Parshat Acharei Mot - Kedoshim
2004This week we read another double-portion, Aharei Mot-Kedoshim (Leviticus 16:1 – 18:28 and 19:1-20:25). These two portions form the beginning of what is known as the Holiness Code (Leviticus 17-26), a set of directives that help define how Israel is to enact holiness.
The Elder Torah
At the beginning of Kedoshim (Leviticus 19:1-2) we read:
"The Lord spoke to Moses, saying: Speak to the whole Israelite community and say to them: You shall be holy (kedoshim), for I, the Lord your God, am holy."
What it means for the People of Israel "to be holy" has been the subject of much discussion throughout our history. Even though we find a partial answer to this question in the Torah itself through this week's reading, the answer is still far from clear.
Our biblical ancestors saw one route to holiness in our response to elders, elders of age and elders of wisdom.
You shall rise before the aged -mipnei seiva takum -- and show honor to the elder – hadarat penai zaken; you shall fear your God: I am the Lord. (Lev. 19:32)
Your Torah Navigator
1. The term seiva is oft translated using the odd phrase "hoary head". After looking up "hoary" in the dictionary, you will find that it means "gray haired." In short, the Torah tells us to stand before someone up in years. The term zaken can mean either "old" or "elder," that is, one who is chronologically elderly or one deemed by society to be a person of wisdom, regardless of age. How are the terms seiva and zaken related?
2. Why would the Torah use both seiva and zaken?
3. Exactly whom does the Torah instruct us to honor and why?
The Torah has much to teach us about the connections between age and wisdom. Are we to show deference to old people merely because they are old. If so, why? If not, why not? Let's see what our rabbinic ancestors had to say about all this.
Babylonian Talmud Tractate Kiddushin (32)
Our rabbis taught: "You shall rise before the aged." I might think even before an elderly person who is uncultured and ignorant. Therefore (in order to clarify), the Torah states (Numbers 11:16): "Gather unto Me seventy men 'miziknei' (of the elders) of Israel." Rabbi Yose the Galilean says: "The word zaken means only one who has acquired wisdom…"
Isi the son of Yehudah says: "'You shall rise before the aged' implies any aged person," and Rabbi Yohanan says: "The law is as Isi the son of Yehudah." Rabbi Yohanan used to rise before the heathen aged, saying, "How many troubles have passed over these."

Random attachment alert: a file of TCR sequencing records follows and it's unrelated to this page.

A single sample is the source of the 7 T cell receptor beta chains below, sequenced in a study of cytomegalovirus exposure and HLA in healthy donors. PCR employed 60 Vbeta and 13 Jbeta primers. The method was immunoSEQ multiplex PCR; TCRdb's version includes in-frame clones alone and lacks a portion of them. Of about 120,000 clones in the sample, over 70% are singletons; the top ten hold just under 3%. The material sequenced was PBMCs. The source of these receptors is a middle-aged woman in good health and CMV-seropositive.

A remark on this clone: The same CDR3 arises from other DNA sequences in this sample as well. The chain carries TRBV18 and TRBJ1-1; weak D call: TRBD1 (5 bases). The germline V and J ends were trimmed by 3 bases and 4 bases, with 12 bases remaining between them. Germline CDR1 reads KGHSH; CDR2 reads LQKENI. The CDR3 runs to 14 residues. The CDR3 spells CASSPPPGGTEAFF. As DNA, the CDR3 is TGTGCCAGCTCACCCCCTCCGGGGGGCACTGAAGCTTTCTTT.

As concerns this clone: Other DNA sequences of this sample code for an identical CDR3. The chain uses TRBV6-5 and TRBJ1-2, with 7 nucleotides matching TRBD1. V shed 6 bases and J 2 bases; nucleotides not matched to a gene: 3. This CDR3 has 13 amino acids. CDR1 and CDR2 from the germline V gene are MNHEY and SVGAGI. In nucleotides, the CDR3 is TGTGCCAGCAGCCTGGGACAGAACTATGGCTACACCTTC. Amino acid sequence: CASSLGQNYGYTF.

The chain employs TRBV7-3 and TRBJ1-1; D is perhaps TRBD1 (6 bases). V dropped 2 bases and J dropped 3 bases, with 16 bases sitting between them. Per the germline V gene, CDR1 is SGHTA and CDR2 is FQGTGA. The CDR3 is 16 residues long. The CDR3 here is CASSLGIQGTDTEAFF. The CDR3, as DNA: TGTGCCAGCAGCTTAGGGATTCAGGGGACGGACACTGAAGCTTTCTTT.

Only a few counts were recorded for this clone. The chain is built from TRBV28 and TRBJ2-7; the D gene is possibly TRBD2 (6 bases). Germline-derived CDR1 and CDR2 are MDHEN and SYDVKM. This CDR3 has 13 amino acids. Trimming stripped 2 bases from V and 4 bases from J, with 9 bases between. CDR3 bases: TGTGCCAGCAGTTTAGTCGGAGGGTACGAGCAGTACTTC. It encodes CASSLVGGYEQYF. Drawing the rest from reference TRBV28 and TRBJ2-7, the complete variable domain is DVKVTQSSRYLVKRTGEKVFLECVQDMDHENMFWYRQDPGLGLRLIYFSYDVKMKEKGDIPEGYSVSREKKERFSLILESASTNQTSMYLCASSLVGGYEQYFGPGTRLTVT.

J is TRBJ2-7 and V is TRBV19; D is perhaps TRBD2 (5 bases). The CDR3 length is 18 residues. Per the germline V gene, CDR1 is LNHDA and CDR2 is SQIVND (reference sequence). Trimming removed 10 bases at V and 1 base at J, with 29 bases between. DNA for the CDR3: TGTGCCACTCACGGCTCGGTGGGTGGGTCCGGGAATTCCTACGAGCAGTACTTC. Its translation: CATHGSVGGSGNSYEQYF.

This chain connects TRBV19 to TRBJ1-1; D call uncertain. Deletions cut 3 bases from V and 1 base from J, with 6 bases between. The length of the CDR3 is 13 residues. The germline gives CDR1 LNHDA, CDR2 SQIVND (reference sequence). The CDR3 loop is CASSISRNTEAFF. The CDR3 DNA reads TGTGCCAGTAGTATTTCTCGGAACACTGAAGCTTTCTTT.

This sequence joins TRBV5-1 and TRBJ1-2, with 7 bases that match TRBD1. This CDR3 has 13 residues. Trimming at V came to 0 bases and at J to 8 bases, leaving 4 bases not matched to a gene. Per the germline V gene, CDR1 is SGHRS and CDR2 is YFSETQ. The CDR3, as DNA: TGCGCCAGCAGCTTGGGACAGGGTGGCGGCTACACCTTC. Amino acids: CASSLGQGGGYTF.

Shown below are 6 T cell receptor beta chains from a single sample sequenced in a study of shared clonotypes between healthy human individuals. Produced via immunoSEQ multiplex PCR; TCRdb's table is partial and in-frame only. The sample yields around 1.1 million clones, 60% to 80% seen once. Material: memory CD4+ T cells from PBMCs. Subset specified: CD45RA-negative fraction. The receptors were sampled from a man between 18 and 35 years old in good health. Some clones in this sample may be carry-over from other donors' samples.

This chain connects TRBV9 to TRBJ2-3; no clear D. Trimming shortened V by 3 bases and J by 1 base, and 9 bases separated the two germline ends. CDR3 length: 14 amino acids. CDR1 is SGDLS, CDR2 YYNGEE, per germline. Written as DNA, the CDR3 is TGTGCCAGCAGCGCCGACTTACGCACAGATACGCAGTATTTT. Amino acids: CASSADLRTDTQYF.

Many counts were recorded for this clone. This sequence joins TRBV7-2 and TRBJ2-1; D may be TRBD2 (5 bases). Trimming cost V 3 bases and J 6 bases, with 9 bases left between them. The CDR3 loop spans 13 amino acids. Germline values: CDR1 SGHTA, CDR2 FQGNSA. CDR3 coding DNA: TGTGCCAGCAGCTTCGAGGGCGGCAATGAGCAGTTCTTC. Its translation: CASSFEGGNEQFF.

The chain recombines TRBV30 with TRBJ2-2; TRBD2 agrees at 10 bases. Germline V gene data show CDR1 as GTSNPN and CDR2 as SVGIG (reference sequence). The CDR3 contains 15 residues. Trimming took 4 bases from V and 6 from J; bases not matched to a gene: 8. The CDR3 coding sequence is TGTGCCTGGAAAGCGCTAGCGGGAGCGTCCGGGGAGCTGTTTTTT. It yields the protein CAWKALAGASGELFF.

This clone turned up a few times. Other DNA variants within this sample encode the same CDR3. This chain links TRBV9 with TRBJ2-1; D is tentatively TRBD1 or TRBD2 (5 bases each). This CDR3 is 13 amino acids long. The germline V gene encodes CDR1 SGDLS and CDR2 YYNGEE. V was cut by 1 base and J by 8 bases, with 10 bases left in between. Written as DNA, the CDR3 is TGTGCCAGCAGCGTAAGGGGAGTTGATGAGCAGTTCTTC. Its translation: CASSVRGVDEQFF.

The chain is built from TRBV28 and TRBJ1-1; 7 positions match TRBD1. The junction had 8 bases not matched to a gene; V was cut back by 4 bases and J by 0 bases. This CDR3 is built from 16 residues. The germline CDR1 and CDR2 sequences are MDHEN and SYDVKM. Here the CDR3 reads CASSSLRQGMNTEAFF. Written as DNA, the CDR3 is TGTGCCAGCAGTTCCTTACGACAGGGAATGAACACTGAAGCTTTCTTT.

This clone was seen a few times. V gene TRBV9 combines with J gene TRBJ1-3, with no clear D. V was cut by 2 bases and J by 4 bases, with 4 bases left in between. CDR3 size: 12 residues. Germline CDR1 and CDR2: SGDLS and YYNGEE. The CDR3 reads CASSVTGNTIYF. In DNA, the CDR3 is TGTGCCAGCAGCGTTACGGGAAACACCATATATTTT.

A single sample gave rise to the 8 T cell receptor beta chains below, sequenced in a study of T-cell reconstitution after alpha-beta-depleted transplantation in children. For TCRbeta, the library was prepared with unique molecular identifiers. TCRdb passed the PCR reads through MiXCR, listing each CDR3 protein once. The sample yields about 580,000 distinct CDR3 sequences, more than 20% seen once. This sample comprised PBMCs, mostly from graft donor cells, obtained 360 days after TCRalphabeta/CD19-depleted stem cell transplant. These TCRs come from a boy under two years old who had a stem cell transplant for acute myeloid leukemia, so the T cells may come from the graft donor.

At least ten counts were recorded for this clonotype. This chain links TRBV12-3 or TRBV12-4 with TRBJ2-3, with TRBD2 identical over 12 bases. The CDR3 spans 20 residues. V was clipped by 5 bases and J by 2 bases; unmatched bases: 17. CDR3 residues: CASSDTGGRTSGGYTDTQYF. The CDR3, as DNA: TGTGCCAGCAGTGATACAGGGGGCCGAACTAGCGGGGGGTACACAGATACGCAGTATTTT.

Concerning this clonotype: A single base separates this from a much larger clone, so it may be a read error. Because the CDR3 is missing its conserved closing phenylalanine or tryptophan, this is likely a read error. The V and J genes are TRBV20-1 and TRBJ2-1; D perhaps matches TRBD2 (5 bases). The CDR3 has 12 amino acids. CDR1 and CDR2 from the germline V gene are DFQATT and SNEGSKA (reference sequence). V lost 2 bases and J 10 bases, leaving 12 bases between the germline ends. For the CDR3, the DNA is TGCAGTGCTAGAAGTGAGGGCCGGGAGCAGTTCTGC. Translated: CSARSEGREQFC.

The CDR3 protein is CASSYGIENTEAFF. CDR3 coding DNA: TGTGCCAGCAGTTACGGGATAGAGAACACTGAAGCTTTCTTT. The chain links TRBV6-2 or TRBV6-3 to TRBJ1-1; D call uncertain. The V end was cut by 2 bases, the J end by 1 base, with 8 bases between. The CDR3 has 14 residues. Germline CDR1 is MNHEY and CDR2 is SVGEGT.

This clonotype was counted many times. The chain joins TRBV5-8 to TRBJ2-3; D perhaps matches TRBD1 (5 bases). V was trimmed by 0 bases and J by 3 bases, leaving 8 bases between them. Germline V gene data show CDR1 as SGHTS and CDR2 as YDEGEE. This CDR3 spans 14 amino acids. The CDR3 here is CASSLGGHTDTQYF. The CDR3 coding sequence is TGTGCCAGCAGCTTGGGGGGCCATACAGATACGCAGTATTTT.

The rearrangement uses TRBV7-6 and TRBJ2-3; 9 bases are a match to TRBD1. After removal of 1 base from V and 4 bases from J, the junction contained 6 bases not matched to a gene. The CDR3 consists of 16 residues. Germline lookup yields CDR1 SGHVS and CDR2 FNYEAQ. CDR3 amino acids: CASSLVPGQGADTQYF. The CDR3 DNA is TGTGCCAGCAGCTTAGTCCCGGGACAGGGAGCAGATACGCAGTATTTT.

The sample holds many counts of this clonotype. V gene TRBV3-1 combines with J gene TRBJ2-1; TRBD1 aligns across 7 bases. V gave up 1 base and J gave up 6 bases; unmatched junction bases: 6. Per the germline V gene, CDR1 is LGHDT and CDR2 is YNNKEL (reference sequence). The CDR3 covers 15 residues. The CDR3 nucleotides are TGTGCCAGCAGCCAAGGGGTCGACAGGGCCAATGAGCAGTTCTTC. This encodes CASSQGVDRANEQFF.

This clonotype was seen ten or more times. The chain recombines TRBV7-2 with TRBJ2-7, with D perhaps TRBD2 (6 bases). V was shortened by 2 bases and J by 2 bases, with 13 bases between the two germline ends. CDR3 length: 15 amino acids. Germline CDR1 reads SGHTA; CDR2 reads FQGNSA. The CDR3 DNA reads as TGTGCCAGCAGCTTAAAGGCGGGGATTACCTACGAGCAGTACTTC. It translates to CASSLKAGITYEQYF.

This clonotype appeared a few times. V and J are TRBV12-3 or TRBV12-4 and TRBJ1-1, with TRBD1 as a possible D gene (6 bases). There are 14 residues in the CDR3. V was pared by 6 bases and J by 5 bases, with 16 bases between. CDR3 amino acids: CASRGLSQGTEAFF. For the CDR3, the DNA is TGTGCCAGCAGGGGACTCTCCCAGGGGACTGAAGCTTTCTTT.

Your Talmud Navigator
1. According to the Talmud, what are the two ways to interpret zaken?
2. What kinds of wisdom are there and how might wisdom be acquired through life?
3. Why would Rabbi Yose privilege sages in interpreting our verse? What value is he expressing?
4. Why does Rabbi Yohanan side with Isi? What value is he expressing?
Rabbi Yose and Rabbi Yohanan disagree fundamentally with what it means to be an "elder." Rabbi Yose sees an elder as one who has emerged as a respected teacher and leader in Israel. It is by virtue of one's education, in effect, that one merits the honor of which the Torah speaks. Thus, one need not be "elderly" to merit the honor due an "elder." Rabbi Yose describes the honor that we accord to our rabbis, teachers, and others who have taught us through both words and deeds.
On the other hand, Rabbi Yohanan sees an elder as one who has acquired wisdom through the depth and breadth of one's life experiences. In his view, it is by virtue of having lived many years that an elder deserves to be honored. Rabbi Yohanan's view is expressed well in Leviticus Rabbah 25:5, which recounts how a king invites a very old commoner to sit before him in a golden chair and then the king fills the old man's basket with money. When questioned by his courtiers, "Will you show all this honor to that old Jew?," the king replies, "His creator honors him, and shall not I honor him, too?" In short, by having lived a full life, the very old man has earned the respect of the king. Nowadays, we show respect for the elderly in many ways, including literally rising as they enter the room, giving up our seats for them, visiting with them, and -- let's not forget -- sending their photos to Willard Scott on the Today Show.
Each time the Torah is taken for the Holy Ark, the congregation rises. In so doing we show honor to our sacred text, the source of our wisdom, a link with our past. Thus, elders, no matter how we define "elders," are like the Torah. We are to rise in their presence. Elders, like Torah, can fill our minds with information and inspiration. They can tell us what is and what ought to be. In this respect, an elder needn't be "hoary haired," just learned and in a position to impart information to us. But the "hoary haired" provide us with a much needed perspective on life that can only come from having lived many years. Their wisdom is practical but often more illuminating than the wisdom of those we commonly refer to as our teachers. And they adorn our lives with a precious connection to generations past. Indeed, Proverbs (25:31) refers to old age as "a crown of splendor."
Rabbi Yose and Rabbi Yohanan are both right. The elder of culture and learning and the elder of years both merit that we rise before them. To be sure, in showing deference to elders we honor the Torah that resides within each of them. And by honoring Torah, we honor God.
Prepared by Rabbi Daniel Aronson, Dean of Admissions and Recruitment at the Reconstructionist Rabbinical College.
Additional commentaries and text studies on Acharei Mot and Kedoshim at MyJewishLearning.com.